The six new members appointed to the committee are:

    • J.R. Buckner, President and CEO, First Federal Bank of Kansas City, Kansas City, MO;
    • Thomas Fraser, President and CEO, First Federal Lakewood, Lakewood, OH;
    • Shirley Hughes, President and CEO, Elizabethton Federal Savings Bank, Elizabethton, TN;
    • James McQuade, President and CEO, Dollar Bank, Pittsburgh, PA;
    • James Wainwright, CEO, Freehold Savings Bank, Freehold, N.J.; and
    • William White, President and CEO, Dearborn Federal Savings Bank, Dearborn, MI.

    They join the following current MSAAC members:

    • Jeffrey Hyde, President and CEO, Evergreen Federal Savings and Loan Association, Grants Pass, OR;
    • Dan Moore, President and CEO, Home Bank, Martinsville, IN.; and
    • Charles Timpa, President and CEO, First Federal Bank of Louisiana, Lake Charles, LA.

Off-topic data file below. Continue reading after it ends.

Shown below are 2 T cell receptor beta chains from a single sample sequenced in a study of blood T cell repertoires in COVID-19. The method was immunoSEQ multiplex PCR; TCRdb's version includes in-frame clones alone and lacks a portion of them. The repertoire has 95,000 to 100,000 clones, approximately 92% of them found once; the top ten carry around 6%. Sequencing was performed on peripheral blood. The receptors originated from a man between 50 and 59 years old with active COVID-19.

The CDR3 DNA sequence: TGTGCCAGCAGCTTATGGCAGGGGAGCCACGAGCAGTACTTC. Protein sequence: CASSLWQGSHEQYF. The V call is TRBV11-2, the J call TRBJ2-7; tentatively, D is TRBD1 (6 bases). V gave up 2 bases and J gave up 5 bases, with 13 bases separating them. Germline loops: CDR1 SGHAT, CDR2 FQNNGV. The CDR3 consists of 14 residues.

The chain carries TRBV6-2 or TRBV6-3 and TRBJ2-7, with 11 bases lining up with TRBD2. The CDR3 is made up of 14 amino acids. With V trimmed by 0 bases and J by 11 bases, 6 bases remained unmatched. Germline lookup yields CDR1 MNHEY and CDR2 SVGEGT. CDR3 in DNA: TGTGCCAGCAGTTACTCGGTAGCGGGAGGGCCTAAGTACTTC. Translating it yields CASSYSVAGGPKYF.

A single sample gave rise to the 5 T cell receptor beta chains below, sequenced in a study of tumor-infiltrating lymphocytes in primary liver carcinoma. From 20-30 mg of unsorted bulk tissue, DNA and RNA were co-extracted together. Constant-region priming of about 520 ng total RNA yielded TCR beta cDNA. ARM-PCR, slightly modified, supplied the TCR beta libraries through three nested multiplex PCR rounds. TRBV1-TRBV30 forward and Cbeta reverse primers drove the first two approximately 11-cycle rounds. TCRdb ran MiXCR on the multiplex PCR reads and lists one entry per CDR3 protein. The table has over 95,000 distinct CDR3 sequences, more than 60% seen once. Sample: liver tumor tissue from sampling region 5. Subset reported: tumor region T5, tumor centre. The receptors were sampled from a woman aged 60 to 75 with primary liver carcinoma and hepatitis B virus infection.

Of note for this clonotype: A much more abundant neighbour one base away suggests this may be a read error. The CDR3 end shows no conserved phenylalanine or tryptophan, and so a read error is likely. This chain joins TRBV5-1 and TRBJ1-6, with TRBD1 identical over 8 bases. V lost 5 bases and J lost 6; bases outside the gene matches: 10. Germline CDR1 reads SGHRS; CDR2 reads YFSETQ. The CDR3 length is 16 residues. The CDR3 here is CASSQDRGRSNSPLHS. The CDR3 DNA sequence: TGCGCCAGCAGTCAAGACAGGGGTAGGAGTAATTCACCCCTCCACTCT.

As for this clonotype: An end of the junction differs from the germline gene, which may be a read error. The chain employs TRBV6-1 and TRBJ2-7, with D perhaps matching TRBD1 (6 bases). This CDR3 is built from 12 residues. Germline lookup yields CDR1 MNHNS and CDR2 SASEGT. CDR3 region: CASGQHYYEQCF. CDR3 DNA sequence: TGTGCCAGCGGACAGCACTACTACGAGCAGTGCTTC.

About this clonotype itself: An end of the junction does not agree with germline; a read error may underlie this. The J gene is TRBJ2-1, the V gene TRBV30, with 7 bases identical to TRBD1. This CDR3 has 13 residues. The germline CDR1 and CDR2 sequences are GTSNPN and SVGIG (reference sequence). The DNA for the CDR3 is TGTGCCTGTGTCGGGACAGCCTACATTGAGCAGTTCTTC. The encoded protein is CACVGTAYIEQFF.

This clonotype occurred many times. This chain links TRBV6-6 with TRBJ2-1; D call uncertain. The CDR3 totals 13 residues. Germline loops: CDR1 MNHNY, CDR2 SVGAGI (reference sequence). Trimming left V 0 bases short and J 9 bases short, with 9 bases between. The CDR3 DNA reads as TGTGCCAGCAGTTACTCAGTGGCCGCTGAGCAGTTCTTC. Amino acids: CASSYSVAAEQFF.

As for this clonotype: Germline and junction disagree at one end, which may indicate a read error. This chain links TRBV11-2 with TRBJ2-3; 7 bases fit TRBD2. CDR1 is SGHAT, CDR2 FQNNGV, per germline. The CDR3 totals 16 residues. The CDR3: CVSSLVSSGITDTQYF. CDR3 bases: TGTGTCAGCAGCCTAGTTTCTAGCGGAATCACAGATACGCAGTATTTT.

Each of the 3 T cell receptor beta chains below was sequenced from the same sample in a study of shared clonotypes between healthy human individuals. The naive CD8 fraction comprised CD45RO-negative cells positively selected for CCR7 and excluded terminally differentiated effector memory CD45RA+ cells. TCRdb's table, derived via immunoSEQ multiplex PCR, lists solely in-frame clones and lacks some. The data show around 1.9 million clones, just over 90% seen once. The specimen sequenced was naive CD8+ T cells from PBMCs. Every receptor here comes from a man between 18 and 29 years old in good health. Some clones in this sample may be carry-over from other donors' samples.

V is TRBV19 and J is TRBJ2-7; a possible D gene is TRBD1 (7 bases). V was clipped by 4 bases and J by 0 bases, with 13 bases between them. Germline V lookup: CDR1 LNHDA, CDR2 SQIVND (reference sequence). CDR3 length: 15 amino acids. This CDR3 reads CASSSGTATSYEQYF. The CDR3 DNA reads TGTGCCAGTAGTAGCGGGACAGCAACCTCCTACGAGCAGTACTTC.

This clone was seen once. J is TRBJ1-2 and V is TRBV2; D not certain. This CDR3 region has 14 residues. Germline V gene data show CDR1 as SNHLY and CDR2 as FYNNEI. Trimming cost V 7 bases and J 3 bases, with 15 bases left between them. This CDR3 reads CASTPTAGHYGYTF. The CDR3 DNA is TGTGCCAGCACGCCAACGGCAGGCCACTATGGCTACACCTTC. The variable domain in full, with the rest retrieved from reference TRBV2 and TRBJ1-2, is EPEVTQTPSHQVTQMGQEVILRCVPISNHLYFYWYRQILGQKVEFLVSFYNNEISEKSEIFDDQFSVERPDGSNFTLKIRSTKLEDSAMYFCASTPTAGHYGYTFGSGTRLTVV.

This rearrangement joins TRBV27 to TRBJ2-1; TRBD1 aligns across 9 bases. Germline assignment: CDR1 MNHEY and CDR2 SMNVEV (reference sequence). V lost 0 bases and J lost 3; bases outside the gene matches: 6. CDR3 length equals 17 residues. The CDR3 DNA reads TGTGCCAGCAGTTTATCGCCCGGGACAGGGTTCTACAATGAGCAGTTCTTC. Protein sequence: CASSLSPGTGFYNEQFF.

Additional information concerning the MSAAC, including committee meeting documents, can be accessed through the OCC’s website.

    Federal Issues OCC

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  • Financial CHOICE Act of 2017 Approved by House Financial Services Committee

    Federal Issues

    On May 4, GOP efforts to overhaul existing financial regulations took a step forward as the House Financial Services Committee approved H.R. 10, a revised version of the “Financial CHOICE Act of 2017” in a party-line vote, 34-26. The vote concluded a two week period that included both a three-day markup, of the GOP-backed legislation—during which several Democrat committee members sought, unsuccessfully, to remove various provisions of the bill—and, a two-day hearing that included testimony from 18 different witnesses.

    • An Executive Summary of the proposed legislation is available here.
    • A Comprehensive Summary of the proposed legislation is available here.
    • A copy of the Legislative Text of the proposed legislation is available here.